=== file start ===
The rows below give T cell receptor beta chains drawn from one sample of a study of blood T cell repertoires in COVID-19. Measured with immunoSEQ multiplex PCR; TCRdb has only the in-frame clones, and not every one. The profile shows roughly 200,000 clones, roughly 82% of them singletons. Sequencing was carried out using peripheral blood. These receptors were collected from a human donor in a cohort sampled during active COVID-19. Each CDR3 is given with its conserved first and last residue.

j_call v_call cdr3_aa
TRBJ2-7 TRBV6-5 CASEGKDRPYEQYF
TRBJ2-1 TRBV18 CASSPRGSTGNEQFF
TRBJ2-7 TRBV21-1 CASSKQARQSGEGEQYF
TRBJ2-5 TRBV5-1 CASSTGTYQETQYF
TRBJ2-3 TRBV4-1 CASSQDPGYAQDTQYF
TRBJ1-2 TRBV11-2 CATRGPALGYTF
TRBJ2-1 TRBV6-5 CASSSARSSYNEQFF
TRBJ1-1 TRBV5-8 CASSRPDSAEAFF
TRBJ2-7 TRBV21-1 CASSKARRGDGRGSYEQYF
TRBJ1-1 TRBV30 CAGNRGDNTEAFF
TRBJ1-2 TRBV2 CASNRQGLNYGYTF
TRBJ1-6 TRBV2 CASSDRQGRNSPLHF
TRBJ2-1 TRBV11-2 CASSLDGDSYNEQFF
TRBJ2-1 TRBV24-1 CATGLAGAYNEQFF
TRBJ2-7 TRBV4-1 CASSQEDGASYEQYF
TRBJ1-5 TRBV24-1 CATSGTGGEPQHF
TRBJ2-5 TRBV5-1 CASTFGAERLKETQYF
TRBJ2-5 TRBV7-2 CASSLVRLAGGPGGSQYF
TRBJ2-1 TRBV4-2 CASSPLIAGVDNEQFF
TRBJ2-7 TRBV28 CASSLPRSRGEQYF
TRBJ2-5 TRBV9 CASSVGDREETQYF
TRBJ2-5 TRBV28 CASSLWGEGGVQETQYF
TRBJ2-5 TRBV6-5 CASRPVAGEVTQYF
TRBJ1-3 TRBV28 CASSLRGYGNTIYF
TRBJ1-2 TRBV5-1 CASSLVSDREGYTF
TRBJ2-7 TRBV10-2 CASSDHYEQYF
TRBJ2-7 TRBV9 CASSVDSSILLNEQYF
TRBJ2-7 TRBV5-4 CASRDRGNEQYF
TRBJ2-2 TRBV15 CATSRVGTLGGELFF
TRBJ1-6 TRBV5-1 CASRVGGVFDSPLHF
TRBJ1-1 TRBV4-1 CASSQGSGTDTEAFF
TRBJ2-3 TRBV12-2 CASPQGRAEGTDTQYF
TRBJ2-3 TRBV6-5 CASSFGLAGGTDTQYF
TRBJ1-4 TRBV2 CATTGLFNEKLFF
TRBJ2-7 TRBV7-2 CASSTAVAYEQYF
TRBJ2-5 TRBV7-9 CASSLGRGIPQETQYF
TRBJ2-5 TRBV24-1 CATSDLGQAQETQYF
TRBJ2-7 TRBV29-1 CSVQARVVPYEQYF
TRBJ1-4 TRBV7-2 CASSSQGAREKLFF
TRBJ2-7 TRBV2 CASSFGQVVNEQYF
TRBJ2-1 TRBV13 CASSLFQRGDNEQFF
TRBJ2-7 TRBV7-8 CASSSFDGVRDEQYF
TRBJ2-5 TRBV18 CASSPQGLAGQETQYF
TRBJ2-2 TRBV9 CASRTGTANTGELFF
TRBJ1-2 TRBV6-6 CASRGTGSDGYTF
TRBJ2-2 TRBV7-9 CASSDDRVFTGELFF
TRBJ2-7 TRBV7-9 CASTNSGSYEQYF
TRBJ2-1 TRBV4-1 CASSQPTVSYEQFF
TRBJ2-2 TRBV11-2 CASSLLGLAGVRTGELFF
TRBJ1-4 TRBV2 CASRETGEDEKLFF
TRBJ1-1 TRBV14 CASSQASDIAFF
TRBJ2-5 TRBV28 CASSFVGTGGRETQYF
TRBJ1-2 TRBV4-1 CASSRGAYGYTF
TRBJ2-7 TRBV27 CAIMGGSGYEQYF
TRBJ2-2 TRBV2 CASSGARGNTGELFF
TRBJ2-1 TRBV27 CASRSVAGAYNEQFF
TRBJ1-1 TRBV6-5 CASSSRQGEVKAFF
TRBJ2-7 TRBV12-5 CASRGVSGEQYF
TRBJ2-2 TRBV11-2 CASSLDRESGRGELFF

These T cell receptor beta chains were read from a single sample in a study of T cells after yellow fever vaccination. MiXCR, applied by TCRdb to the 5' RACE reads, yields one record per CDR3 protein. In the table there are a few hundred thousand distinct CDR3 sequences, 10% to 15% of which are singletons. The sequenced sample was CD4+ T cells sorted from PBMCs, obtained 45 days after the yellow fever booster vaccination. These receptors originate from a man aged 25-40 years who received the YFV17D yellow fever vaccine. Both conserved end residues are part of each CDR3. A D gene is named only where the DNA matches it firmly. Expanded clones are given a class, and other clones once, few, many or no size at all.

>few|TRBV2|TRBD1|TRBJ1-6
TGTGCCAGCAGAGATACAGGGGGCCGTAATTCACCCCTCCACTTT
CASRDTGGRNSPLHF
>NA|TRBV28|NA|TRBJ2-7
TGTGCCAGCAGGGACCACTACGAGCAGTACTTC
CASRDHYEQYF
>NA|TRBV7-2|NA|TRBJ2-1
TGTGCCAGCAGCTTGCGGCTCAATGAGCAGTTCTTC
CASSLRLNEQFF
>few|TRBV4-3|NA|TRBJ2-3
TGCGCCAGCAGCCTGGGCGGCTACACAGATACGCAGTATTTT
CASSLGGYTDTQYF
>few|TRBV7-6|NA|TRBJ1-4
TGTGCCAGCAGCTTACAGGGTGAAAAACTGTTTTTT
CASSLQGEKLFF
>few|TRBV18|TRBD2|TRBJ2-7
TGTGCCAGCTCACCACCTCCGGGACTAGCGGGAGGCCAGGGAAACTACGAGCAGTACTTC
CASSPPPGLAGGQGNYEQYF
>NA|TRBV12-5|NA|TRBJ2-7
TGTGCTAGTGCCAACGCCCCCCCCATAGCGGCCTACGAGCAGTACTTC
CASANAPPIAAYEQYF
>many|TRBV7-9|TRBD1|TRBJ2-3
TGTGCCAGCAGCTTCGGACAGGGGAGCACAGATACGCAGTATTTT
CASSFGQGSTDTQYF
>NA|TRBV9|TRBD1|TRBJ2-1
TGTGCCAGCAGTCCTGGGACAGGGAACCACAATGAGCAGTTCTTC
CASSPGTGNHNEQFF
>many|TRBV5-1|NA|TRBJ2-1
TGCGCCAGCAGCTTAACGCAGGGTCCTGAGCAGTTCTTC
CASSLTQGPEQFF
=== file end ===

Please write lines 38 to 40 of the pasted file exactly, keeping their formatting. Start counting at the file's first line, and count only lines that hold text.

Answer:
TRBJ2-5 TRBV7-9 CASSLGRGIPQETQYF
TRBJ2-5 TRBV24-1 CATSDLGQAQETQYF
TRBJ2-7 TRBV29-1 CSVQARVVPYEQYF